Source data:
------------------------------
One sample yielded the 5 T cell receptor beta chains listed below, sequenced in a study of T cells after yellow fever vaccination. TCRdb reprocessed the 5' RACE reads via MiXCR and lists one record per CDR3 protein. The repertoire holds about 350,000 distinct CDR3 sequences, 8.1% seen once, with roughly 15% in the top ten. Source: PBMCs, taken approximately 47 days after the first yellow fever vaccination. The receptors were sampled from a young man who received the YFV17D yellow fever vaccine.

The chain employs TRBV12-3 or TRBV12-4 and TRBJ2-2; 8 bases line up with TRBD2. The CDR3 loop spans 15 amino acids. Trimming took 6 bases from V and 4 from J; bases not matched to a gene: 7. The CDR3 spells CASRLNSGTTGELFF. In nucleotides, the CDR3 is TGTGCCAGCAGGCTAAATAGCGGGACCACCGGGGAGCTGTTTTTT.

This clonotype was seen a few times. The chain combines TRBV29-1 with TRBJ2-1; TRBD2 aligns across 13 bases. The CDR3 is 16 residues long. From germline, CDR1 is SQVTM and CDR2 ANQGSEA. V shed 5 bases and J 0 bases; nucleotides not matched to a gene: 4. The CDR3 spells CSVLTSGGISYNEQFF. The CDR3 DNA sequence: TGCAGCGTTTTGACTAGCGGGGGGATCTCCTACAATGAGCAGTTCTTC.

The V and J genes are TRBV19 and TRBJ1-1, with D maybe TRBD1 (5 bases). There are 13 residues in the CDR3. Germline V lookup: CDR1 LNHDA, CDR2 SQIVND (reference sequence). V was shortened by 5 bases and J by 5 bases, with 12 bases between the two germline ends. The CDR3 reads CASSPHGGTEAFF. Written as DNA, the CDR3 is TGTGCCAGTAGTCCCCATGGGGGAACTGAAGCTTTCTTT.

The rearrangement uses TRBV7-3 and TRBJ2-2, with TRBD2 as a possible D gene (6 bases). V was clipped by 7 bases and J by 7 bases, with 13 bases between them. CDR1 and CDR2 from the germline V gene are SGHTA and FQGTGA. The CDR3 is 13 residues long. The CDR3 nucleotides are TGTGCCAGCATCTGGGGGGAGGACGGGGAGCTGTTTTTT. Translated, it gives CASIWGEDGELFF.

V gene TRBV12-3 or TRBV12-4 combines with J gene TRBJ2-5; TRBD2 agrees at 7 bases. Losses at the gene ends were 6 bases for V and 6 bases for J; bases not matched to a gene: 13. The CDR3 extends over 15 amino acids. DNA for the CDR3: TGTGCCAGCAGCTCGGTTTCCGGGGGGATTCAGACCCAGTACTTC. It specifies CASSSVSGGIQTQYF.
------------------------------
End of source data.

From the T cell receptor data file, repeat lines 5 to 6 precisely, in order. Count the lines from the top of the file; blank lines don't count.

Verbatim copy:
The rearrangement uses TRBV7-3 and TRBJ2-2, with TRBD2 as a possible D gene (6 bases). V was clipped by 7 bases and J by 7 bases, with 13 bases between them. CDR1 and CDR2 from the germline V gene are SGHTA and FQGTGA. The CDR3 is 13 residues long. The CDR3 nucleotides are TGTGCCAGCATCTGGGGGGAGGACGGGGAGCTGTTTTTT. Translated, it gives CASIWGEDGELFF.

V gene TRBV12-3 or TRBV12-4 combines with J gene TRBJ2-5; TRBD2 agrees at 7 bases. Losses at the gene ends were 6 bases for V and 6 bases for J; bases not matched to a gene: 13. The CDR3 extends over 15 amino acids. DNA for the CDR3: TGTGCCAGCAGCTCGGTTTCCGGGGGGATTCAGACCCAGTACTTC. It specifies CASSSVSGGIQTQYF.